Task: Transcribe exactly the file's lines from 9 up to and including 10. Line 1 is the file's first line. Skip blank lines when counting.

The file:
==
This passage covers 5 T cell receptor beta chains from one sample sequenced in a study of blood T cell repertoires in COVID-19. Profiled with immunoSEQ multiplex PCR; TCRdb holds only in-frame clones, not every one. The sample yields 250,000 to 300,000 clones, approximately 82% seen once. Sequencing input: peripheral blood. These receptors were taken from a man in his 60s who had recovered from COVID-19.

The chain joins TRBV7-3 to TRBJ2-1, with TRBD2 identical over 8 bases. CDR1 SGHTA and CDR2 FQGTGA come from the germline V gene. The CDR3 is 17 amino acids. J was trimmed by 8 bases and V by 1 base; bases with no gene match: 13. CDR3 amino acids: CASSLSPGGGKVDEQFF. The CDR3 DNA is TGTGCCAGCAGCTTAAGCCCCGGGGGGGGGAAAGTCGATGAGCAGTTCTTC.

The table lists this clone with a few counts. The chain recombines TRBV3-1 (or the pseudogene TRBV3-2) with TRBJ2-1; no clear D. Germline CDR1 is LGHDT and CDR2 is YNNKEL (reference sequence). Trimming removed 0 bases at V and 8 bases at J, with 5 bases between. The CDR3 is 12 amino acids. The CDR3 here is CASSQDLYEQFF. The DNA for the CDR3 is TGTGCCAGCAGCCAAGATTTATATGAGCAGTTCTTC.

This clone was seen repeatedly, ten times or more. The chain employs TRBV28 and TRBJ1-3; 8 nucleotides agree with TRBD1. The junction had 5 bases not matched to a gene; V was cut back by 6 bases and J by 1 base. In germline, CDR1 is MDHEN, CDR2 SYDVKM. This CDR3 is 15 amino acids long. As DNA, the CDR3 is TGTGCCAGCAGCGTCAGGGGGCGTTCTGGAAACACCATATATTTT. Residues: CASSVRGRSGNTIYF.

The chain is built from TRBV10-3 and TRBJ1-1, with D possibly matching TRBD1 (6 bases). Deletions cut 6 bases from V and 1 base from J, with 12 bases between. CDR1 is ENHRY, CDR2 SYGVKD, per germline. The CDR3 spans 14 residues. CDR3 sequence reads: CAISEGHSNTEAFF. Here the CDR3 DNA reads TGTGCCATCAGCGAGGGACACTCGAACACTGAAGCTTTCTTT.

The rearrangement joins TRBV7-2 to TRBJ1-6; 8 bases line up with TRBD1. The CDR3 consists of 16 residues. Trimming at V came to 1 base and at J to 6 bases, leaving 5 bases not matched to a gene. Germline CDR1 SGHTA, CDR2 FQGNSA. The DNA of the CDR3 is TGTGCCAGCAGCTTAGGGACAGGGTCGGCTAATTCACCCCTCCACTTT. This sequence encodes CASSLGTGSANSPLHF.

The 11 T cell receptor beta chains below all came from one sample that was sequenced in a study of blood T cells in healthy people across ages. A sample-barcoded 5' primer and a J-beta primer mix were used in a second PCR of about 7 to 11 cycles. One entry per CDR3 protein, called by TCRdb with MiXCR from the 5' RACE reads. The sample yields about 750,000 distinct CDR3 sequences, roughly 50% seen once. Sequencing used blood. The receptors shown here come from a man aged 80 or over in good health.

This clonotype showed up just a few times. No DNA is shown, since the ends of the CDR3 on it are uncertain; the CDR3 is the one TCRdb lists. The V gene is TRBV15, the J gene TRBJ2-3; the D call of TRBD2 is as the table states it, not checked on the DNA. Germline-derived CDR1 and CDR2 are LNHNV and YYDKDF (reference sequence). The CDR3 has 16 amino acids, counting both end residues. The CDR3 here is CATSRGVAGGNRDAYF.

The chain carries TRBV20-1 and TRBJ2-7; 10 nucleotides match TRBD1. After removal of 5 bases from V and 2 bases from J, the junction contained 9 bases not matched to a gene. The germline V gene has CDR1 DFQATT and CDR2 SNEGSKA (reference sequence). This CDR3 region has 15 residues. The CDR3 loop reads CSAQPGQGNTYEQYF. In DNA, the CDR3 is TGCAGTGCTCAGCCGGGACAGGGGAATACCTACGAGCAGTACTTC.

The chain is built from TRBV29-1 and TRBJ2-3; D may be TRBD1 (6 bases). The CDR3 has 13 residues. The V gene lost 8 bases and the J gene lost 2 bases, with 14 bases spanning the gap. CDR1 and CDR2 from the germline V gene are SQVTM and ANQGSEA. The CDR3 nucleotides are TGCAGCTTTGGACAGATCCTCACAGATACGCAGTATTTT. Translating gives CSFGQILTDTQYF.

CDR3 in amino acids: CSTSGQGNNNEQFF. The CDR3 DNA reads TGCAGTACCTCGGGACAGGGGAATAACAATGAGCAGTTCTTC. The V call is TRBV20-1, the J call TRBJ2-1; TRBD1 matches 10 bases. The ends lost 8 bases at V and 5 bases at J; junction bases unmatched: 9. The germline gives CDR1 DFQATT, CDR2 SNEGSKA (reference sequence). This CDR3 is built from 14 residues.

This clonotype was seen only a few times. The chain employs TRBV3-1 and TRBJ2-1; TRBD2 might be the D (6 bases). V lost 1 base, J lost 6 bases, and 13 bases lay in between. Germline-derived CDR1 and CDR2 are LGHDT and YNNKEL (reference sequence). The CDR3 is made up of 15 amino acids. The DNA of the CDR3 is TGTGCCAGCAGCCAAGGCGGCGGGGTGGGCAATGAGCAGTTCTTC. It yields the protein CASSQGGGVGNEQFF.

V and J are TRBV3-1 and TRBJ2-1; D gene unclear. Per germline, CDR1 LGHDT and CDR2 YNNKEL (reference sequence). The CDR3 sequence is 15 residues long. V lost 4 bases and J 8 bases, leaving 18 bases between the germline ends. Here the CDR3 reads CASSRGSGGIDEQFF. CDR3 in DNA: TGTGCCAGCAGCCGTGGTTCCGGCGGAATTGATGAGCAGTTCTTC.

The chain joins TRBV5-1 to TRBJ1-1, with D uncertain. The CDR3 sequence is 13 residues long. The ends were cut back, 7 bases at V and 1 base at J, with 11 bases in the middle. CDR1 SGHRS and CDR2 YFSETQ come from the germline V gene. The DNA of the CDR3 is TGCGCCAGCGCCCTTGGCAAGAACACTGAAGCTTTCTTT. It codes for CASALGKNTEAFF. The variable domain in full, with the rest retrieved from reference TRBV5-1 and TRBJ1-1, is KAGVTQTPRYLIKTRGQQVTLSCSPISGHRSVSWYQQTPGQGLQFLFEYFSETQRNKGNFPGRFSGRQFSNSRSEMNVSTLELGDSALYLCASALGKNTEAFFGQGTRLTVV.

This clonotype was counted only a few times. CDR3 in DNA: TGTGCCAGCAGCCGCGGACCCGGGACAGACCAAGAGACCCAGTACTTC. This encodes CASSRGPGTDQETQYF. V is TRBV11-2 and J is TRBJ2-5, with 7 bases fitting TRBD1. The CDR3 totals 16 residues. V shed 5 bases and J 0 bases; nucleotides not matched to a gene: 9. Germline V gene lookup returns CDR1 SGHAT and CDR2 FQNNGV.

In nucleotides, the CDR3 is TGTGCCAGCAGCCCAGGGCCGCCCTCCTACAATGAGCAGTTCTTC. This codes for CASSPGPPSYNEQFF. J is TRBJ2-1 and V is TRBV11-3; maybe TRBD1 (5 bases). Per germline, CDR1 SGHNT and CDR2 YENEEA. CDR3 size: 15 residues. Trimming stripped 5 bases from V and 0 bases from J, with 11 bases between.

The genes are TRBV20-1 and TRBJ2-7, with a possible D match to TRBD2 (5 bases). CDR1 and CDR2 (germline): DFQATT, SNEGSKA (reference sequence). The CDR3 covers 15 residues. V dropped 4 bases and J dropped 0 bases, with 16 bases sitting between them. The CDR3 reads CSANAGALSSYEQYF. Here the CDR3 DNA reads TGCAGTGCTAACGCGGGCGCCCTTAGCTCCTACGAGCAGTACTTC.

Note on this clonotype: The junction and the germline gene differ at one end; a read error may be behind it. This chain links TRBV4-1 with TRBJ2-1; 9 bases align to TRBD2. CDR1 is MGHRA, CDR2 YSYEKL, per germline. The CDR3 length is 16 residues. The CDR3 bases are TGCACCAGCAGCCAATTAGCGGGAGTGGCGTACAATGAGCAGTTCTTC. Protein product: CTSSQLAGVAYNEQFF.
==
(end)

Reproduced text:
The chain carries TRBV20-1 and TRBJ2-7; 10 nucleotides match TRBD1. After removal of 5 bases from V and 2 bases from J, the junction contained 9 bases not matched to a gene. The germline V gene has CDR1 DFQATT and CDR2 SNEGSKA (reference sequence). This CDR3 region has 15 residues. The CDR3 loop reads CSAQPGQGNTYEQYF. In DNA, the CDR3 is TGCAGTGCTCAGCCGGGACAGGGGAATACCTACGAGCAGTACTTC.

The chain is built from TRBV29-1 and TRBJ2-3; D may be TRBD1 (6 bases). The CDR3 has 13 residues. The V gene lost 8 bases and the J gene lost 2 bases, with 14 bases spanning the gap. CDR1 and CDR2 from the germline V gene are SQVTM and ANQGSEA. The CDR3 nucleotides are TGCAGCTTTGGACAGATCCTCACAGATACGCAGTATTTT. Translating gives CSFGQILTDTQYF.